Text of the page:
In this final approach, the justification of an act depends on the prevailing norms of the society. In Saudi’s advertisements, women only appear infrequently. (Quinn, 2012) It is not unusual to see censors blacking out many parts of a women’s body in imported magazines. Thus Ikea’s actions will be deemed acceptable to the conventional approach of advertisements in Saudi Arabia.
From the different theoretical perspectives above, it clear that the moral rules and principles that Saudi Arabia follows is different from the rest of the world. Thus it really boils down to which values do Ikea chooses to uphold.
Uncertainties Inherent in the Issue
(a) Business ethics and corporate social responsibility Being a globalized business, Ikea will be constantly dealing with business ethics issue such as the search for universal values for international commercial behaviour. For example, when you adapt your business practices to the country’s customs, cultural values and legal requirements, it might be seen as unacceptable in your home markets. (Baker, 2012) Vice versa, if Ikea were to release an unaltered version of the catalogues in Saudi Arabia, would there be a backlash in the Muslim community? This business uncertainty remains a challenge to international companies.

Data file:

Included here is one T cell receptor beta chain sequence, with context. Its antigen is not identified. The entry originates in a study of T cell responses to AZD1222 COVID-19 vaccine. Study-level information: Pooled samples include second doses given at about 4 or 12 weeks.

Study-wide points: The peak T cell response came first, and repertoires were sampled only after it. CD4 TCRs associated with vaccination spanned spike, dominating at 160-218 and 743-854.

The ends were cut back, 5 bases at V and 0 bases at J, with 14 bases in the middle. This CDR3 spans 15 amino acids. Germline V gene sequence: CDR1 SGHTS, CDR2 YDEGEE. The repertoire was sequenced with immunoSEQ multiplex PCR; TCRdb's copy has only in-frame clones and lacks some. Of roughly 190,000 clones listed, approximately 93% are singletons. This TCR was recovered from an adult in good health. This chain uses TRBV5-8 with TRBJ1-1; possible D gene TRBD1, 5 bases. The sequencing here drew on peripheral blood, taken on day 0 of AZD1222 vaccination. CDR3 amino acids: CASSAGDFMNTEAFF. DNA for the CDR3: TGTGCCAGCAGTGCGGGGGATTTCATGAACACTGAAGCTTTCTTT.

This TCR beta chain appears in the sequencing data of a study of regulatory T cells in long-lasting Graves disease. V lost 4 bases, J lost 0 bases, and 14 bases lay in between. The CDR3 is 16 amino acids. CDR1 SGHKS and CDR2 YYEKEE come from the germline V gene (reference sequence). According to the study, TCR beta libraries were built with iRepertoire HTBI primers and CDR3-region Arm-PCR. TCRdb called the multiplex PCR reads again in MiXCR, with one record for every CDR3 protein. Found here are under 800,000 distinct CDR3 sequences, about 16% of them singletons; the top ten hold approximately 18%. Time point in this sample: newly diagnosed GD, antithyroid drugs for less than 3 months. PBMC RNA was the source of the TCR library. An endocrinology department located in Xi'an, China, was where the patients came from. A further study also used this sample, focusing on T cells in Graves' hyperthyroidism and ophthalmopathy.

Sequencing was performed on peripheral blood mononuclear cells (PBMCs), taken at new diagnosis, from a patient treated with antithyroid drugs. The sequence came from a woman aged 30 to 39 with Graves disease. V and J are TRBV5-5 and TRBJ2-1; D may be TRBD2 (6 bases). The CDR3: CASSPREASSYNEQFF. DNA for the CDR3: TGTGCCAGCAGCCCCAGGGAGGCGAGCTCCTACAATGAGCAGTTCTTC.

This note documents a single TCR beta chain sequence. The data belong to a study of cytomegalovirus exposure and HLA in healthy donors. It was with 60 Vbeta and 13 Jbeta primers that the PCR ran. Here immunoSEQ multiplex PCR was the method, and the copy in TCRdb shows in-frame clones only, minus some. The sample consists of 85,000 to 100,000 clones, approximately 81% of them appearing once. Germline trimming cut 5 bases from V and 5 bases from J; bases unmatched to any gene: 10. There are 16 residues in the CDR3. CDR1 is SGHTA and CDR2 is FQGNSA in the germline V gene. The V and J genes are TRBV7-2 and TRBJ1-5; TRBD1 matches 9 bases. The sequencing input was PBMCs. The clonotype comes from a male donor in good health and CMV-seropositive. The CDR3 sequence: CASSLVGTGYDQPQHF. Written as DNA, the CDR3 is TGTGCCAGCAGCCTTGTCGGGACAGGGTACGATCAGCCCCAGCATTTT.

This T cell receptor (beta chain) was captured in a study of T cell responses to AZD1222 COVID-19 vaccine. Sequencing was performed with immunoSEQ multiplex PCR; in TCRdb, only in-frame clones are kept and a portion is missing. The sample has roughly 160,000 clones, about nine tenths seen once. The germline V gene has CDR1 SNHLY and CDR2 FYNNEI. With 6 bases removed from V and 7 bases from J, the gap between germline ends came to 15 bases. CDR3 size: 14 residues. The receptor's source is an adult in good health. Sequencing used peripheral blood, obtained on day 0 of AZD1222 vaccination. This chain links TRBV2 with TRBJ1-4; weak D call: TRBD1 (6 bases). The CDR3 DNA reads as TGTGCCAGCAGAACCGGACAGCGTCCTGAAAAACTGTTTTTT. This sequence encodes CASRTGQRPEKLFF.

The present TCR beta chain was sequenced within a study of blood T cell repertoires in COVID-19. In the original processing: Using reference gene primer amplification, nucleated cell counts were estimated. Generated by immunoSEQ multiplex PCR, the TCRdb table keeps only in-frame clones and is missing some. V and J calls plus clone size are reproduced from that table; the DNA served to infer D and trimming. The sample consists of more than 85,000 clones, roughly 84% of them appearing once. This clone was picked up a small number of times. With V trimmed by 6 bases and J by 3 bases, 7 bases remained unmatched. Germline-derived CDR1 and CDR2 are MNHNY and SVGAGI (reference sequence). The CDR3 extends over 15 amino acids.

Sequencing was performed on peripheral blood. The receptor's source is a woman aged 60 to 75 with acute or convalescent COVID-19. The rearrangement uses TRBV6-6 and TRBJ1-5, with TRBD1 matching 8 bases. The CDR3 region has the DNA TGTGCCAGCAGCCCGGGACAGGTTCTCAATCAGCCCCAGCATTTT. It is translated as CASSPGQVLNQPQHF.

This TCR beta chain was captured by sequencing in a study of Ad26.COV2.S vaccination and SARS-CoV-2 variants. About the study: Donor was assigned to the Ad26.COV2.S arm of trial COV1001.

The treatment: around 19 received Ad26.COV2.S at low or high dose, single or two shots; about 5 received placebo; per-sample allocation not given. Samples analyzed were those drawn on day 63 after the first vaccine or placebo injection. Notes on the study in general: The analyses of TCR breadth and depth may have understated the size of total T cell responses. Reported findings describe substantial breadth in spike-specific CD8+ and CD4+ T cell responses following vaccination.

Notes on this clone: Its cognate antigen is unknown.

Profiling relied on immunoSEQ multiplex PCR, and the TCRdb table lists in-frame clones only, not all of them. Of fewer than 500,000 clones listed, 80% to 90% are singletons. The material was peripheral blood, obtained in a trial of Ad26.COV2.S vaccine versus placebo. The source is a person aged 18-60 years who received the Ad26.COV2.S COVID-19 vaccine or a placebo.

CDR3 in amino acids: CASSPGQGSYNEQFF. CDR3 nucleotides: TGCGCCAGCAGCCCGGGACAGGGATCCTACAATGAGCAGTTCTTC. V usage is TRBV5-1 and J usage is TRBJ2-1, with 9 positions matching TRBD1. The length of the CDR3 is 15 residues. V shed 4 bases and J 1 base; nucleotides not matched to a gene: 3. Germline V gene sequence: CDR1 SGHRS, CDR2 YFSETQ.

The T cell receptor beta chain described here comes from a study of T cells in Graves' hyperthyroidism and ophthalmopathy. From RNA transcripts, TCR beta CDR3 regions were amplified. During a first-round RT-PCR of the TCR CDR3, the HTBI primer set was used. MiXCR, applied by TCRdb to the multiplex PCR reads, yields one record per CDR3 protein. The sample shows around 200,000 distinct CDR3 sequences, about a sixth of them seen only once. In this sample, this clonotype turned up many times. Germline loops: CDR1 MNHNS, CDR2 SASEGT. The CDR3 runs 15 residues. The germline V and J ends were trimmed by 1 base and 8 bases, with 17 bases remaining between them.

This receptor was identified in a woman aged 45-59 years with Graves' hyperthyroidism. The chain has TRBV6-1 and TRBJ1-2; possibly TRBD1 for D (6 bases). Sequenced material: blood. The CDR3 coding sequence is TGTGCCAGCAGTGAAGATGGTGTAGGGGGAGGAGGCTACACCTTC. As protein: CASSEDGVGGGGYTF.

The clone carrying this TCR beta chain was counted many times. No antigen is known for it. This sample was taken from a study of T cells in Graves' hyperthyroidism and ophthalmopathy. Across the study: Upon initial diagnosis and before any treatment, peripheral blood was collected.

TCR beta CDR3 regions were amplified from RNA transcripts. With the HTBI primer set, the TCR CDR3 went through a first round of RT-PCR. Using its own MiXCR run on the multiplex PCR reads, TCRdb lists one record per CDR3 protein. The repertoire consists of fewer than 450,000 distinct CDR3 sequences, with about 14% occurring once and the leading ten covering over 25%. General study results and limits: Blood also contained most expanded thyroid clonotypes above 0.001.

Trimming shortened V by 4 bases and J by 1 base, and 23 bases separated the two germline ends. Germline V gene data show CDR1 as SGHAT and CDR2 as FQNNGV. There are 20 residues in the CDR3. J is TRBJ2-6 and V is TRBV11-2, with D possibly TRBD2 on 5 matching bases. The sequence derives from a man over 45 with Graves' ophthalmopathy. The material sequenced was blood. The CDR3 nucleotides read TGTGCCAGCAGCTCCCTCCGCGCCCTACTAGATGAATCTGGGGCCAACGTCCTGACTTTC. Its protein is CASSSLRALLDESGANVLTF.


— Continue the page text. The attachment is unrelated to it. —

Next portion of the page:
(b) Cultural Imperialism – Infringement of Islam values
Furthermore, there are many misconceptions in the West about women’s life in Saudi Arabia (NAFJAN, 2012). Western critics towards women rights in Saudi has “failed to understand the uniqueness of Saudi Society”(Zoepf, 2010) and thus should not inflict western values or lifestyles on the Saudi Arabians said journalist Maha Akeei, a frequent critic of Saudi’s patriarchal customs. (Hiel, 2007) Since Westerners criticize what they do not understand, it might not be right to criticize Ikea’s behaviour when Ikea is being sensitive to their culture.
(c) Intent of altering Saudi’s Catalogue
While the reason why Ikea decided to steer away from their progressive Swedish values at home is unclear, it is difficult to ascertain whether the issue was ethical as mentioned earlier.
Effects on key stakeholders
(a) Ikea as a corporation & its employees
Ikea has always been a brand conscious company who has an image that cares about sustainability and its moral values. The company is named one of the ‘World’s Most Ethical Companies’ for the fourth consecutive year in 2010. (PRNewswire, 2010) However, the fact that the company could betray the company’s values at the drop of a hat, have disappointed many of its customers. Even though Ikea was quick to apologise, its actions already has negative repercussions on its reputation and credibility. (Knowledge@Wharton, 2012) Therefore, it is imperative for the company to adopt an international guideline for its employees to follow to better deal with such dilemmas in the future. The company continued: “We are now reviewing our routines to safeguard a correct content presentation from a values point of view in the different versions of the IKEA Catalogue worldwide.” (Quinn, 2012)